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RIKEN: Signaling Pathway Reveals Mechanism for B Cell Differentiation in Immune Response

RIKEN: Signaling Pathway Reveals Mechanism for B Cell Differentiation in Immune Response

Tokyo, Apr 22, 2011 - (JCN Newswire) - An article in Science Signaling by researchers at the RIKEN Research Center for Allergy and Immunology (RCAI) has clarified for the first time the mechanism governing differentiation of B cells into antibody-producing plasma cells. The finding establishes a role for the extracellular signal-regulated kinase (ERK) signaling pathway in B cell differentiation, a key step toward the development of B cell-targeted drugs for treatment of autoimmune diseases and allergies.

As the only cells in the body that produce antibodies, B cells play an essential role in the immune system's defense against bacteria and viruses. Differentiation of B cells into antibody-producing plasma cells is central to this role, initiating the production of antibodies whose targeted binding mechanism enables the immune system to identify and neutralize foreign objects. The mechanism underlying this differentiation process, however, remains unknown.

To better understand this mechanism, the research group focused on the signaling of the extracellular signal-regulated kinases (ERK), intracellular signaling molecules known to play an important role in the cell cycle and survival of immune cells. Hoping to glean insights into the role of ERKs in B cell differentiation into plasma cells, the researchers generated mice deficient in two different ERKs, ERK1 and ERK2, and studied the effect of this deficiency on the fate of B cells.

What they found confirmed that ERKs are in fact essential to B cell differentiation: B cells in mice without these key molecules were unable to form plasma cells (Figure 1). The researchers further traced this observation to a gene called Prdm1 encoding the protein BLIMP-1, increased expression of which leads to differentiation and proliferation of plasma cells in B cell immune response (Figure 2). ERKs, they discovered, phosphorylate the transcription factor Elk1, which leads to expression of Blimp-1 (Figure 3).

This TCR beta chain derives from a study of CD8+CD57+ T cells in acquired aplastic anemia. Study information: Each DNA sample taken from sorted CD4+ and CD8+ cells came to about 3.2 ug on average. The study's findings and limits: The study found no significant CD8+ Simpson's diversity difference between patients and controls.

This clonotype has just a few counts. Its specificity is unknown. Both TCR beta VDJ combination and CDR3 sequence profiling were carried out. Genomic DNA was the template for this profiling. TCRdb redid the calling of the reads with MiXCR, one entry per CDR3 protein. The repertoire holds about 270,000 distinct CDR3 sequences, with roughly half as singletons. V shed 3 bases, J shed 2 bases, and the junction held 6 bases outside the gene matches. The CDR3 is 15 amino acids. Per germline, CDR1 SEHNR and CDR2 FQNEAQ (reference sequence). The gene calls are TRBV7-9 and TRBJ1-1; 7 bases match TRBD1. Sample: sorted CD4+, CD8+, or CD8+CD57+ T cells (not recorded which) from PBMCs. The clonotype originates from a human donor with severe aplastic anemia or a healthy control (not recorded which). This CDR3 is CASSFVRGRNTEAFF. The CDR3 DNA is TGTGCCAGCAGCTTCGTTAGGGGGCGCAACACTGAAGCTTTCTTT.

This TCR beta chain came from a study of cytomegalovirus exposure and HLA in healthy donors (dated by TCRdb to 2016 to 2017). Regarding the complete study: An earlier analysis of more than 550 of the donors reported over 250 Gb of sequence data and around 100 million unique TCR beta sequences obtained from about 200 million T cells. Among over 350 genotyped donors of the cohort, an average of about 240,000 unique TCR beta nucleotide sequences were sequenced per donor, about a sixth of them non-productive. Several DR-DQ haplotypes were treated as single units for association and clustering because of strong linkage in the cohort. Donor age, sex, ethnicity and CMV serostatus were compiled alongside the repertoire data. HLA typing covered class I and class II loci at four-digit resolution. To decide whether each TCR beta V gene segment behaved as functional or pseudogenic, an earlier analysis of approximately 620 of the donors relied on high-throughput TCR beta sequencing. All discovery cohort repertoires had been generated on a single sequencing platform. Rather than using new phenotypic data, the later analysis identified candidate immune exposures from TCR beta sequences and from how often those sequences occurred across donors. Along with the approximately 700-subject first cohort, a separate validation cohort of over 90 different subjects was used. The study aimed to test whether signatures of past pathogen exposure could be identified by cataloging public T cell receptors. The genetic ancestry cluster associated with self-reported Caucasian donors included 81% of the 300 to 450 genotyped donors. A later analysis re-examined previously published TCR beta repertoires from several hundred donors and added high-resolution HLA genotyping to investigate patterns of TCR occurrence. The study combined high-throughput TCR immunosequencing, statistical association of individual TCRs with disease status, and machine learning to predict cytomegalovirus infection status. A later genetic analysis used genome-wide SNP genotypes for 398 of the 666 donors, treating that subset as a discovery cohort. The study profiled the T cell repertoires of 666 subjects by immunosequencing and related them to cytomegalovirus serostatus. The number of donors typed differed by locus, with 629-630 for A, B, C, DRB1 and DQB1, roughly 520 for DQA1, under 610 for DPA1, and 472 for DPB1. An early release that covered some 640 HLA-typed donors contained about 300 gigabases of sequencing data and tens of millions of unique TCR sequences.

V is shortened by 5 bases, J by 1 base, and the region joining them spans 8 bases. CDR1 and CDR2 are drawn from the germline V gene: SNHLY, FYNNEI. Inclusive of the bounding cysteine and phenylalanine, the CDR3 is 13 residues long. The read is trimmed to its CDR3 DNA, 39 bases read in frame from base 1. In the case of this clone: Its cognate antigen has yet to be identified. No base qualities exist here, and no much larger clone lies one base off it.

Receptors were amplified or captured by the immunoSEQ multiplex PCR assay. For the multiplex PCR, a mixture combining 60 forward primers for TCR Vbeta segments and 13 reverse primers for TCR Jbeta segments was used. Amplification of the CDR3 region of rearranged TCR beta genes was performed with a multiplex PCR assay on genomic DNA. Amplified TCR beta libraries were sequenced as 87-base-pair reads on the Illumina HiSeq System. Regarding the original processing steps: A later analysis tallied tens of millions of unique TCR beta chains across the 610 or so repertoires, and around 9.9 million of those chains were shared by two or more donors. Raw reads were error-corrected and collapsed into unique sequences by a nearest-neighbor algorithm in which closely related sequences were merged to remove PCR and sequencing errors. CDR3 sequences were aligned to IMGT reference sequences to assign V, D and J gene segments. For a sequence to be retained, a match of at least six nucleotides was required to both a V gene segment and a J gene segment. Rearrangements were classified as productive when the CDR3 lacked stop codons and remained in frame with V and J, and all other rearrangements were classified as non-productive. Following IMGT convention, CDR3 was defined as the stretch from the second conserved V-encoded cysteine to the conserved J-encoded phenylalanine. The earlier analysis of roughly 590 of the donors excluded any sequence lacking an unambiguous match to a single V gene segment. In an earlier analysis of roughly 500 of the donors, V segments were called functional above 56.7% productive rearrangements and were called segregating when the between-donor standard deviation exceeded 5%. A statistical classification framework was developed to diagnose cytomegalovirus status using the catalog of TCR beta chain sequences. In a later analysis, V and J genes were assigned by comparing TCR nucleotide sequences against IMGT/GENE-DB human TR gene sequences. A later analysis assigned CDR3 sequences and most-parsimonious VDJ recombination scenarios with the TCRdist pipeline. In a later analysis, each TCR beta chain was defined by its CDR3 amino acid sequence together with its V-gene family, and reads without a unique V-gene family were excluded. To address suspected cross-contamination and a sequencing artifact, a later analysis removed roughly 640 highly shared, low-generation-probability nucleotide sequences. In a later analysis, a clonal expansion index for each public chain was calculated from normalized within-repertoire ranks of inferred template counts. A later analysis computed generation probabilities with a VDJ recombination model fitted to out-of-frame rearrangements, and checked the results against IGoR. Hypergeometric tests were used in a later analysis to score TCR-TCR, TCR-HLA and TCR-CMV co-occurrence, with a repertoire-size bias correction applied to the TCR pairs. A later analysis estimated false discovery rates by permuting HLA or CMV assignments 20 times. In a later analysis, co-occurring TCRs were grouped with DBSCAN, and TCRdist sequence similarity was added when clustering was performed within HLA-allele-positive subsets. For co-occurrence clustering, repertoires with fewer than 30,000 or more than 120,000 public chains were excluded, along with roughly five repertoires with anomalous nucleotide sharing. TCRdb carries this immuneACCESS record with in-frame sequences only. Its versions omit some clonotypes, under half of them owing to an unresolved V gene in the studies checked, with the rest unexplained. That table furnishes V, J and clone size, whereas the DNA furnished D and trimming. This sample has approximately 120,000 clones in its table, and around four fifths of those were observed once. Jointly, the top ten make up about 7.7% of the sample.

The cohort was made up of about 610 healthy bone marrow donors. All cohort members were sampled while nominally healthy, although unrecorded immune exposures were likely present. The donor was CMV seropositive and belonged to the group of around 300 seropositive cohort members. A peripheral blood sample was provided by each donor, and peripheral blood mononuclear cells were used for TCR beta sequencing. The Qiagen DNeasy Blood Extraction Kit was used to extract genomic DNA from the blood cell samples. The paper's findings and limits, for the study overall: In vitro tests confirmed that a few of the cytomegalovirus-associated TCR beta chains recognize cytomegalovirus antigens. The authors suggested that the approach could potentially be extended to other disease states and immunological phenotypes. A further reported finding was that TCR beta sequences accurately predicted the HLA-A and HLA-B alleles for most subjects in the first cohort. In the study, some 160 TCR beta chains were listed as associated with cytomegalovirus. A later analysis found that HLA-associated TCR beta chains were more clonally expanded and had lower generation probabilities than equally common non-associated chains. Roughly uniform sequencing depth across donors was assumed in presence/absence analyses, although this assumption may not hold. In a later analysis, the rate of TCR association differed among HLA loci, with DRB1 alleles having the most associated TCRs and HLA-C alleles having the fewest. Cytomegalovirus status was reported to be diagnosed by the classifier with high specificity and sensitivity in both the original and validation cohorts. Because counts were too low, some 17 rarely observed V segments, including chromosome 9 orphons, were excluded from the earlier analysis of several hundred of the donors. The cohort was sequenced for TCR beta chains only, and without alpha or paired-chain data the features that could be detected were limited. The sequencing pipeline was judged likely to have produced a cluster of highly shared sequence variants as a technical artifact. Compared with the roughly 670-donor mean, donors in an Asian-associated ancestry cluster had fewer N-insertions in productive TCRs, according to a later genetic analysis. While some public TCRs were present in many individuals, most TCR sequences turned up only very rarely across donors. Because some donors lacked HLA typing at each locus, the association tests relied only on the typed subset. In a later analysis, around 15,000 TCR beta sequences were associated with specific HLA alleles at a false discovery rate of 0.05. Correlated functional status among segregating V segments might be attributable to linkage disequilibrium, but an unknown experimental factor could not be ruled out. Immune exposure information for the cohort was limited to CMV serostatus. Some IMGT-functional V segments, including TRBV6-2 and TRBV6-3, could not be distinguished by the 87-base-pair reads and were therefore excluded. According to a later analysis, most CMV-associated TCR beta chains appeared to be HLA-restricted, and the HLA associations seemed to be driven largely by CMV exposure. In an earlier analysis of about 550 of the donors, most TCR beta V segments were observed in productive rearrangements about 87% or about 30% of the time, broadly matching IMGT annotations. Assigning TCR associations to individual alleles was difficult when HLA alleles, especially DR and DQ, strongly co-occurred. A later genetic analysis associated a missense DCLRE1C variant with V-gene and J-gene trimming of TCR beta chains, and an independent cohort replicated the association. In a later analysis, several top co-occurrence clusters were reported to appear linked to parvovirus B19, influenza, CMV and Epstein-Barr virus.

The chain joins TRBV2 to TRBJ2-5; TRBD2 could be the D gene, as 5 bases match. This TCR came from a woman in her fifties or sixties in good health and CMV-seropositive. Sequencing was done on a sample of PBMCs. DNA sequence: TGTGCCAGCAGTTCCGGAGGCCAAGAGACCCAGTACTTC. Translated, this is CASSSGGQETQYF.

By elucidating the role of ERKs in B cell differentiation, the current research provides valuable insight into a little-understood area of immune response, promising advances in drug discovery and offering hope to autoimmune disease and allergy sufferers around the world.

Reference:
T. Yasuda, K. Kometani, N. Takahashi, Y. Imai, Y. Aiba, T. Kurosaki, ERKs induce expression of the transcriptional repressor Blimp-1 and subsequent plasma cell differentiation. Sci. Signal. 4, ra25 (2011). DOI: 10.1126/scisignal.2001592

Press document (with Figures):
http://www.acnnewswire.com/pdf/riken/riken-4-21.pdf


About the RIKEN Research Center for Allergy and Immunology

Our immune system forms a complex line of defense that normally protects us from diseases. Sometimes, however, the immune system becomes abnormal or fails. As a result, serious ailments, such allergic disorders, autoimmune diseases, graft-versus-host disease, AIDS, and cancer have emerged as important social and medical problems worldwide.

As a unique research institute different from universities or corporations, the RIKEN Research Center for Allergy and Immunology (RCAI) focuses on the development of innovative research platforms that will greatly contribute to the advances in science and medicine. These research platforms are utilized by researchers and clinicians in various universities and companies, and we work together with them to reach our final goal, to make lasting contributions to the people, medical care and society, by solving immunological problems. For more information, please see: http://www.rcai.riken.jp/english/.


Contact:

Tomohiro Kurosaki
Laboratory for Lymphocyte Differentiation
RIKEN Research Center for Allergy and Immunology
Tel: +81-45-503-7019 / Fax: +81-45-503-7018

Ms. Tomoko Ikawa (PI officer)
Global Relations Office
RIKEN
Tel: +81-48-462-1225 / Fax: +81-48-463-3687
Email: koho@riken.jp

Distributed for RIKEN by ResearchSEA.



About RIKEN Institute

RIKEN, one of Japan's leading research institutes, conducts basic and applied experimental research in a wide range of science and technology fields including physics, chemistry, medical science, biology and engineering. Initially established as a private research foundation in Tokyo in 1917, RIKEN became an independent administrative institution in 2003. For more information, visit www.riken.jp/engn/index.html.


Contact:

Tomohiro Kurosaki Laboratory for Lymphocyte Differentiation RIKEN Research Center for Allergy and Immunology Tel: +81-45-503-7019 / Fax: +81-45-503-7018 Ms. Tomoko Ikawa (PI officer) Global Relations Office RIKEN Tel: +81-48-462-1225 / Fax: +81-48-463-3687 Email: koho@riken.jp
 
Apr 22, 2011
Source: RIKEN Institute

RIKEN Institute

From the Japan Corporate News Network
http://www.japancorp.net
Topic: Research and development